Further, your metabolism plays a key role in modulating the effects of mycotoxins. The normal chemical reactions going on in your cells can determine whether or not mycotoxins can bond with molecules in your body such as proteins and lipids.14 Depending on the type of mycotoxin that’s entered your body, different systems can be affected. These include your immune system, vascular system, various organs, and your hormones. 

The good news is that it is entirely possible to clear your body and your environment of mycotoxins and to prevent toxic mold from growing out of control in your home! As you’ve read, I’ve been through this more than once myself, and have helped thousands of others who now enjoy optimal health.

Testing for Toxic Mold

Let’s look at how to test yourself for mycotoxin exposure, as well as the types of tests you can perform to determine whether your home is the source of the toxic mold. Because determining the source of the problem is difficult, you’ll need to gather as much information as you can.

The Process of Elimination

As I’ve said before, your body knows better than any test. The first step I always recommend is to try to remove yourself from the environments you spend a lot of time in to establish which ones may be the source of the mycotoxins.

Get yourself out of your home, office, or school and see if your symptoms resolve. Take as little as you can with you from the environment you are leaving, so you don’t bring the mycotoxins with you.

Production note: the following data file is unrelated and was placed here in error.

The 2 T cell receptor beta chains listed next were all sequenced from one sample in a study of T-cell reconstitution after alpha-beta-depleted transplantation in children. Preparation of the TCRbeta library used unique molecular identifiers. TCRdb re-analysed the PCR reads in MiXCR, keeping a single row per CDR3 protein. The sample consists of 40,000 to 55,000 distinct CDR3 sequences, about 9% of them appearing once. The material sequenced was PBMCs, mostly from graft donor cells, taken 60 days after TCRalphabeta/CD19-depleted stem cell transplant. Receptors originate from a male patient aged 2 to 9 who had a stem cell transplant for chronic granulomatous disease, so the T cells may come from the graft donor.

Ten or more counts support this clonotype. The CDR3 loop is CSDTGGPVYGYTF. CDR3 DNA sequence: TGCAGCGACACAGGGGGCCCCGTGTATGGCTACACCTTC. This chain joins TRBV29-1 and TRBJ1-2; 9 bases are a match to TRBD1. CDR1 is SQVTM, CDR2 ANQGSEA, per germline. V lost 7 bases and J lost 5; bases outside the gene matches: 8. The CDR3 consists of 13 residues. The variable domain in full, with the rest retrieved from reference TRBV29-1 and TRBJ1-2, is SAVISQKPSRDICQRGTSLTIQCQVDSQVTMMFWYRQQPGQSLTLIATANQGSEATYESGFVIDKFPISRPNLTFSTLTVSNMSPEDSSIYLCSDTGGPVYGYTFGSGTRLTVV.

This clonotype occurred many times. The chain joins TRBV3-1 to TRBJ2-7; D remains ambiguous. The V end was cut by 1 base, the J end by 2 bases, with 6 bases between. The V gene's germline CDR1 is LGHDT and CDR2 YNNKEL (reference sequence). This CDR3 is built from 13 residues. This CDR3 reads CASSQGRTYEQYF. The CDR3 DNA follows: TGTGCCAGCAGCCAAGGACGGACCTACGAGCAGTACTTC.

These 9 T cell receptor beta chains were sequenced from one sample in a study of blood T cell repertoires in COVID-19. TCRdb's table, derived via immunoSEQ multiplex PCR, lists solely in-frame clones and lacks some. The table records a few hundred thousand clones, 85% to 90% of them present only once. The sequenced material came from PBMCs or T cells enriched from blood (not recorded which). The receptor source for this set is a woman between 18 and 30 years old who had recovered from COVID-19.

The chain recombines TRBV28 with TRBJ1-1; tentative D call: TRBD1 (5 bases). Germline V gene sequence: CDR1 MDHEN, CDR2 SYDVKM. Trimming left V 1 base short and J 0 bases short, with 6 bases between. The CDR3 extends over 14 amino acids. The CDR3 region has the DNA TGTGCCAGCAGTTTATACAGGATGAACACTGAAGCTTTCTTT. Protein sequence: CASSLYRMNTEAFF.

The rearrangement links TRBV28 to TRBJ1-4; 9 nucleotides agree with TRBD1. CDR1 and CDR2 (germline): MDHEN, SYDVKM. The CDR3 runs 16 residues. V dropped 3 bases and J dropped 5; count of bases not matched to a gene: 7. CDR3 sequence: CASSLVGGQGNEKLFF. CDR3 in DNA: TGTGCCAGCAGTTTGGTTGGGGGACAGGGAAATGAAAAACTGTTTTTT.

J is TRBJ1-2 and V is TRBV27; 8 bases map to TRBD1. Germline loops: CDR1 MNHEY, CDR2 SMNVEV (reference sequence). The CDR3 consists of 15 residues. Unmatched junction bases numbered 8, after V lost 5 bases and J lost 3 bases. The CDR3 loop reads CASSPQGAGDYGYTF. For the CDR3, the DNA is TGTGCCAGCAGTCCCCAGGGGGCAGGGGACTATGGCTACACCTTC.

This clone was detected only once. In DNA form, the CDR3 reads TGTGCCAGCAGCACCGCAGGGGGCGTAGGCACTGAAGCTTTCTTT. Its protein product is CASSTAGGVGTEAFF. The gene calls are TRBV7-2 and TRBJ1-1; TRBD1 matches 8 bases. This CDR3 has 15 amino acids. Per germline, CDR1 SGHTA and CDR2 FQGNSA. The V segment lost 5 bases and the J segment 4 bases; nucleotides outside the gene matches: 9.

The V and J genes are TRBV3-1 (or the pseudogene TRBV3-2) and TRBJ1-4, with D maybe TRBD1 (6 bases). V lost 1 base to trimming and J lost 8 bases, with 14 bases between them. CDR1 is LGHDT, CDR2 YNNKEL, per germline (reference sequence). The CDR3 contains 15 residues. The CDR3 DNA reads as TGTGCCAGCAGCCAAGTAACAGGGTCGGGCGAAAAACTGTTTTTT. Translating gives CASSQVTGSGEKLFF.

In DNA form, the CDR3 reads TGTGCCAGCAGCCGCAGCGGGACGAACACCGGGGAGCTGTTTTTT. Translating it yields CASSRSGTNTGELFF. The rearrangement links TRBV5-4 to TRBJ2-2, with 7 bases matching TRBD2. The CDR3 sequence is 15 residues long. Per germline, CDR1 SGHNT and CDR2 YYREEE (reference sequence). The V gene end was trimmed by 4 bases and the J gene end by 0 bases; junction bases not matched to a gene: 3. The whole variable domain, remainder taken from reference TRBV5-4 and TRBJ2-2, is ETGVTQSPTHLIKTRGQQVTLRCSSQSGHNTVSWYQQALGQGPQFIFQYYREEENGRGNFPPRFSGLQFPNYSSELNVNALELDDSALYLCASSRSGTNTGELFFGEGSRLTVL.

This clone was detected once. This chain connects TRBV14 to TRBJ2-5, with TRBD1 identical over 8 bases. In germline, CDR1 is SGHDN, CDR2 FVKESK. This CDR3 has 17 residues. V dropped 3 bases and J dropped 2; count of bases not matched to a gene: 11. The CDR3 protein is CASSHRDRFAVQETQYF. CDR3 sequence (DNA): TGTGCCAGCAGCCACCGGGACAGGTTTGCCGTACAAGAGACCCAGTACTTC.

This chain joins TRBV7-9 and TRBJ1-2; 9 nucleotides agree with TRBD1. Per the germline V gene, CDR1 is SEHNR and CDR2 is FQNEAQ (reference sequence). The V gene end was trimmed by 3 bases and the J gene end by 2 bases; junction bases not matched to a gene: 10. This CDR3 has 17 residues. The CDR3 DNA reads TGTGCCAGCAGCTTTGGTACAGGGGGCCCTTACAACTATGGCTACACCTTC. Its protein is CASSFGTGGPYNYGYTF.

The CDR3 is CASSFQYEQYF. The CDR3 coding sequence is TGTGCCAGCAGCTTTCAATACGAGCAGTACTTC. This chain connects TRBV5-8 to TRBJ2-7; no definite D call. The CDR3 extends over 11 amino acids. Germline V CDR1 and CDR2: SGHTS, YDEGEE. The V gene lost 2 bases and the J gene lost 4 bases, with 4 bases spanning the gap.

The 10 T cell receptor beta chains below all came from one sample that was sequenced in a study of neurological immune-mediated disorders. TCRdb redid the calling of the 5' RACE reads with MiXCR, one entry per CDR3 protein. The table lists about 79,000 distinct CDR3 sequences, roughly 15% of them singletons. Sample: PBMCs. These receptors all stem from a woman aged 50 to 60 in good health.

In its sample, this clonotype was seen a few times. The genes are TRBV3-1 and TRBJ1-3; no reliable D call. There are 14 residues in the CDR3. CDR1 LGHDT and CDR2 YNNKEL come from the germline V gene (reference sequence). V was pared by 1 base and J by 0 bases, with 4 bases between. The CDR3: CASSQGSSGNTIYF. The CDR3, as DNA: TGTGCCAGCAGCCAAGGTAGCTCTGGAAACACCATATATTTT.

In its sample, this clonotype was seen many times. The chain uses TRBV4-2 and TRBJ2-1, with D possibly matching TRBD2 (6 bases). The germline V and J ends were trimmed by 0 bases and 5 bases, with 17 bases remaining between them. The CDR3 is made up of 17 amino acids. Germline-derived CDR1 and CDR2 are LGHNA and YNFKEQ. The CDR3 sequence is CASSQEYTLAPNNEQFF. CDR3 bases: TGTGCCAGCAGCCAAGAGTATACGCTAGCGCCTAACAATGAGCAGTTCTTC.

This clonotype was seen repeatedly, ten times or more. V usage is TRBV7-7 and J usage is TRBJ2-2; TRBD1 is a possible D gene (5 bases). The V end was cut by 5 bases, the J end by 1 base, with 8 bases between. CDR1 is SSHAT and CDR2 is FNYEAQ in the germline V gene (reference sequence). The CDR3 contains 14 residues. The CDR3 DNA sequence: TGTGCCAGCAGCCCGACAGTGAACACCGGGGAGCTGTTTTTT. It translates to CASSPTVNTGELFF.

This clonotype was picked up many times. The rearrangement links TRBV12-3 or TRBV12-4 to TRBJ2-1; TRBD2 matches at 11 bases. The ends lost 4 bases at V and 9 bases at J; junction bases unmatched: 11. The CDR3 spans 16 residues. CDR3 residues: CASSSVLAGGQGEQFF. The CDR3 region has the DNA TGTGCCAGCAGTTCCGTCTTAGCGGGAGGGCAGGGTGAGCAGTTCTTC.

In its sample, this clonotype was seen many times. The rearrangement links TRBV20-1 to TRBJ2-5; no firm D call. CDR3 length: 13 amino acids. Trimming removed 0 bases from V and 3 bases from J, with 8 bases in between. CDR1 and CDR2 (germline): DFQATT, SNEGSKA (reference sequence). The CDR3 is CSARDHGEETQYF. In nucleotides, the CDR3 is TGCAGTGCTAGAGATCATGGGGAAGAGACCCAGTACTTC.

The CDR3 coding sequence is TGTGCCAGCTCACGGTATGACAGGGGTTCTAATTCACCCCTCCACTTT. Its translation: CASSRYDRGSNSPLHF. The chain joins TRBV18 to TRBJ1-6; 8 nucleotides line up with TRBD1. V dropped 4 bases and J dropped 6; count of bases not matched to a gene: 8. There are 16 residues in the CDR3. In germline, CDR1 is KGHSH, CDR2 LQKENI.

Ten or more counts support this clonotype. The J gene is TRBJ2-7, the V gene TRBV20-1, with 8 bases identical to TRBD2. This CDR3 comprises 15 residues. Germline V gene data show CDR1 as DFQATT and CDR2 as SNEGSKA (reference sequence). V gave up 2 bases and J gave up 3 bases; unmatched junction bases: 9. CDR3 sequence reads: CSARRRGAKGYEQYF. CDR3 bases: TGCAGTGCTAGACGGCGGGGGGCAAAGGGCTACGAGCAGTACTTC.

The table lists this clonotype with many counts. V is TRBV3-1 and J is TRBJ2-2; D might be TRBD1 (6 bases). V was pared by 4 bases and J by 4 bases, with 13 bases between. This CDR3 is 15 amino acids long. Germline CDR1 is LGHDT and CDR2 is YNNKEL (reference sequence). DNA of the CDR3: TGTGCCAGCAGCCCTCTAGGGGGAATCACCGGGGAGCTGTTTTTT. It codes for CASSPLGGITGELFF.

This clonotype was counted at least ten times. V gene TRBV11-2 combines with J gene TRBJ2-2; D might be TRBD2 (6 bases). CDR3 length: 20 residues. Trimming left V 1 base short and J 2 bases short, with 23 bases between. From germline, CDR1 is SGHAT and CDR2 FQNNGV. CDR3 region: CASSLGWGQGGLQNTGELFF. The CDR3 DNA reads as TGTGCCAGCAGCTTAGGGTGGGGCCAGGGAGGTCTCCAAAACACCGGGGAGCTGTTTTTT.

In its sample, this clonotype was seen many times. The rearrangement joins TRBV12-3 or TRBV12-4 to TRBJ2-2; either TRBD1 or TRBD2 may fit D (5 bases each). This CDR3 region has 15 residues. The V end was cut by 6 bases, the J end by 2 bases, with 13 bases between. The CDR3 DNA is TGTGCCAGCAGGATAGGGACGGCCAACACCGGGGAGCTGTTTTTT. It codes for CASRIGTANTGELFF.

Your home, workplace, or both may be the source of the mold.

Try to remain in the same town you currently live in, so you introduce as few new variables into your life as possible. Stay with a friend or relative nearby (who hopefully doesn’t also have mycotoxins in their home) or stay in a local hotel or rental for as long as you can, preferably up to two weeks. 

If you feel better when you are away from home and worse again when you return, then your house is likely the toxic environment. If you feel better when you are away from your workplace, then that is likely the toxic environment. It’s just like an elimination diet. Your body will clue you in.

While You’re Away….

Chemical sensitivity is a very common experience among those affected by mycotoxins. Although this may not happen to you, it’s good to be aware of this so you can avoid moving into a newly constructed building or an older building that has been recently renovated or redecorated, if possible. 

We moved into a newly-built apartment to get away from mycotoxins. Because my immune system was so compromised, I became even sicker from the off-gassing of all the new building materials. I developed headaches, rashes, and food sensitivities. It became so bad that I had to sleep on our balcony for a month. In the course of just a few months, we moved six times!